Editor Brian Kaylor writes that even even as we return to a “normal” in the upcoming months as vaccinations roll out, he hopes churches do so while building on the lessons learned during this time of social distancing and virtual life.
Editor Brian Kaylor reflects on a comment by Joe Biden at a memorial service on Tuesday to those who died from COVID-19: “To heal we must remember. It’s hard sometimes to remember. But that’s how we heal.”
Before janitors could even remove the litter and excrement from the Capitol after last week’s attack by a pro-Trump mob, some politicians and preachers started issuing calls for unity and reconciliation. But, Editor Brian Kaylor argues, skipping past truth-telling and accountability would be an injustice.
After the Oklahoma City bombing, Billy Graham offered words on hope and justice. A quarter-century later, his son instead inflames partisan divides following an attack on the U.S. Capitol. Like the sons of the biblical prophet Samuel, Franklin appears unable to carry the mantle of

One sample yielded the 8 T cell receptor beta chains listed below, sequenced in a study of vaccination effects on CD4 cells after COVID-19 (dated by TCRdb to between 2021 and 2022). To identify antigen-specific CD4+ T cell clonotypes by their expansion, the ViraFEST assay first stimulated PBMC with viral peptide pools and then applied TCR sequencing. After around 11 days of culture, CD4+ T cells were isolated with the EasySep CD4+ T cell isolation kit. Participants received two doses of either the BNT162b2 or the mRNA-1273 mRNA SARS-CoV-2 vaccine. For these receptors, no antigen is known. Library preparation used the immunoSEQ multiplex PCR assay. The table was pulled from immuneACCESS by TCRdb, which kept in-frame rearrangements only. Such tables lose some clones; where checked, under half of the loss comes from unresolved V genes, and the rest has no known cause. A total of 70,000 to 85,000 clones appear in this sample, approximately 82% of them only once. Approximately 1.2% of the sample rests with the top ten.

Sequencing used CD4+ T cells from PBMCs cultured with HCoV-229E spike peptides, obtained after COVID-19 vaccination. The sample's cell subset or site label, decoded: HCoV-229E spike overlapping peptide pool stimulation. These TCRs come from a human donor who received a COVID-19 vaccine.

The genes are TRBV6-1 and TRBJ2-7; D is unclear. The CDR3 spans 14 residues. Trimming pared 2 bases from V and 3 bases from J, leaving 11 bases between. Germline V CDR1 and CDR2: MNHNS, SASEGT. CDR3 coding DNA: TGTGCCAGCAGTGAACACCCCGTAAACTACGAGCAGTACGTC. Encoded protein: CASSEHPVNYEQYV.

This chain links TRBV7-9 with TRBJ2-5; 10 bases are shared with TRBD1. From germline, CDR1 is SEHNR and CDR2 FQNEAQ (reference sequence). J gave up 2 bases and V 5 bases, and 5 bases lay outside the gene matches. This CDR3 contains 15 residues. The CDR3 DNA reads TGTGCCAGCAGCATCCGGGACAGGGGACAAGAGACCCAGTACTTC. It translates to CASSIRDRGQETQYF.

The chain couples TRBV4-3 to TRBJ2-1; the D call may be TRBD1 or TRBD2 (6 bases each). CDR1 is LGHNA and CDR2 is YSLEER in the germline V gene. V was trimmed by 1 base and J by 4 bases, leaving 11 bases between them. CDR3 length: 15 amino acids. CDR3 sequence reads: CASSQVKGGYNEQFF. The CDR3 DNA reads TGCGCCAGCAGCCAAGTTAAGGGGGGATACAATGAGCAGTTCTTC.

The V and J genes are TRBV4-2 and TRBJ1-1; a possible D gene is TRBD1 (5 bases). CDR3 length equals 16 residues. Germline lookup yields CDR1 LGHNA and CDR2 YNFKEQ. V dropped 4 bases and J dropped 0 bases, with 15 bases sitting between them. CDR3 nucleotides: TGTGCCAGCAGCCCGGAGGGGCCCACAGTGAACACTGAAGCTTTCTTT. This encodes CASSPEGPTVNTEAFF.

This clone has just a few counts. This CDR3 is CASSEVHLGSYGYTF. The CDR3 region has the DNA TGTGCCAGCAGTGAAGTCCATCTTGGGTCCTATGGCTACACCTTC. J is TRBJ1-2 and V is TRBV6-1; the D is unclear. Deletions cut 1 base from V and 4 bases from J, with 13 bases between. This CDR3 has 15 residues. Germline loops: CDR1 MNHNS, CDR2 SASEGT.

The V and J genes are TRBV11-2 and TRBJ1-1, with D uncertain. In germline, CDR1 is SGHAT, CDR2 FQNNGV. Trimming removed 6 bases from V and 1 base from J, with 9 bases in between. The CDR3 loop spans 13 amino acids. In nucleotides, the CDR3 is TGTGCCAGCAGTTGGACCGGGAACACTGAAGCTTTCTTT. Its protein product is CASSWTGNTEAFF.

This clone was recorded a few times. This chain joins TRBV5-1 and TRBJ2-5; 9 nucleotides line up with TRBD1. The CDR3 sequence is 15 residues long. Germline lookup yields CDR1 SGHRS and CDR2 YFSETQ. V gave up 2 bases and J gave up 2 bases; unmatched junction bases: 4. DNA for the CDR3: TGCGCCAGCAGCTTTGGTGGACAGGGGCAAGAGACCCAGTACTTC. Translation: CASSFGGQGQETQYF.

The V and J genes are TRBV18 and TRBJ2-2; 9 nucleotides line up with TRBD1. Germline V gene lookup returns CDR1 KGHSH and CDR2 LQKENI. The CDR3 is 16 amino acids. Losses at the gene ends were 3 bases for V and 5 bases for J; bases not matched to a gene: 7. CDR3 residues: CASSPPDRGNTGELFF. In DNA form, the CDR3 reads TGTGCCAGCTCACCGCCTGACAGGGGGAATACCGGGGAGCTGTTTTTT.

After White Supremacists stormed the U.S. Capitol, waving both Confederate and Christian flags during their insurrection, the nation needs Christian leaders who can bring healing, truth-telling, and justice. Al Mohler is not such a leader for this moment. He needs to step aside.
President Donald Trump will leave the White House next month after overseeing a deadly year of federal executions. We should pause and reflect on this moment. After all, our government conducts this killing spree in our names and with our resources.
Using prayer to cover up our own misdeeds or guilty inaction isn’t just upsetting but can also be dangerous. Consider the latest move to fight coronavirus undertaken by Oklahoma Governor Kevin Stitt. Instead of issuing a life-saving statewide mask mandate, he called for an official